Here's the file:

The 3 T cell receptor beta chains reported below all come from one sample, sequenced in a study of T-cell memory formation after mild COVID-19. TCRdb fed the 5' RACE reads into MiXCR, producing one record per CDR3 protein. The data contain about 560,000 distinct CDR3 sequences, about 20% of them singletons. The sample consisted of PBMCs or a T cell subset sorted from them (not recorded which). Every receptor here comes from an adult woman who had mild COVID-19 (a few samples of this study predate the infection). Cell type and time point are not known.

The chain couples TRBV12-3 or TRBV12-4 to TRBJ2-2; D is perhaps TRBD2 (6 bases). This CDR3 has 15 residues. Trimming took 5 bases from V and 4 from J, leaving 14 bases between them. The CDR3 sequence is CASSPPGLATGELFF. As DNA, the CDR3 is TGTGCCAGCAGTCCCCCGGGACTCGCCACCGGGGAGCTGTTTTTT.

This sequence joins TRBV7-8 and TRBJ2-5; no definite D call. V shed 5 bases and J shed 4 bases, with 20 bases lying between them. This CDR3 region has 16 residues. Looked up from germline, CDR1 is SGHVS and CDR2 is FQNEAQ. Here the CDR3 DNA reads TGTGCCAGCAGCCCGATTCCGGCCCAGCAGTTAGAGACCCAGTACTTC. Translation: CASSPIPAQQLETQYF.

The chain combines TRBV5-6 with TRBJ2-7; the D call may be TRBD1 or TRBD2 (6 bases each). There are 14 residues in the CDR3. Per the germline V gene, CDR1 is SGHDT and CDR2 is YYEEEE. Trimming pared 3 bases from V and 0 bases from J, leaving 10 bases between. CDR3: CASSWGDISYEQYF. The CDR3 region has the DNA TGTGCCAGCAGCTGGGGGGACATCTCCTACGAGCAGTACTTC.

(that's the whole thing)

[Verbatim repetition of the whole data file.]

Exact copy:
The 3 T cell receptor beta chains reported below all come from one sample, sequenced in a study of T-cell memory formation after mild COVID-19. TCRdb fed the 5' RACE reads into MiXCR, producing one record per CDR3 protein. The data contain about 560,000 distinct CDR3 sequences, about 20% of them singletons. The sample consisted of PBMCs or a T cell subset sorted from them (not recorded which). Every receptor here comes from an adult woman who had mild COVID-19 (a few samples of this study predate the infection). Cell type and time point are not known.

The chain couples TRBV12-3 or TRBV12-4 to TRBJ2-2; D is perhaps TRBD2 (6 bases). This CDR3 has 15 residues. Trimming took 5 bases from V and 4 from J, leaving 14 bases between them. The CDR3 sequence is CASSPPGLATGELFF. As DNA, the CDR3 is TGTGCCAGCAGTCCCCCGGGACTCGCCACCGGGGAGCTGTTTTTT.

This sequence joins TRBV7-8 and TRBJ2-5; no definite D call. V shed 5 bases and J shed 4 bases, with 20 bases lying between them. This CDR3 region has 16 residues. Looked up from germline, CDR1 is SGHVS and CDR2 is FQNEAQ. Here the CDR3 DNA reads TGTGCCAGCAGCCCGATTCCGGCCCAGCAGTTAGAGACCCAGTACTTC. Translation: CASSPIPAQQLETQYF.

The chain combines TRBV5-6 with TRBJ2-7; the D call may be TRBD1 or TRBD2 (6 bases each). There are 14 residues in the CDR3. Per the germline V gene, CDR1 is SGHDT and CDR2 is YYEEEE. Trimming pared 3 bases from V and 0 bases from J, leaving 10 bases between. CDR3: CASSWGDISYEQYF. The CDR3 region has the DNA TGTGCCAGCAGCTGGGGGGACATCTCCTACGAGCAGTACTTC.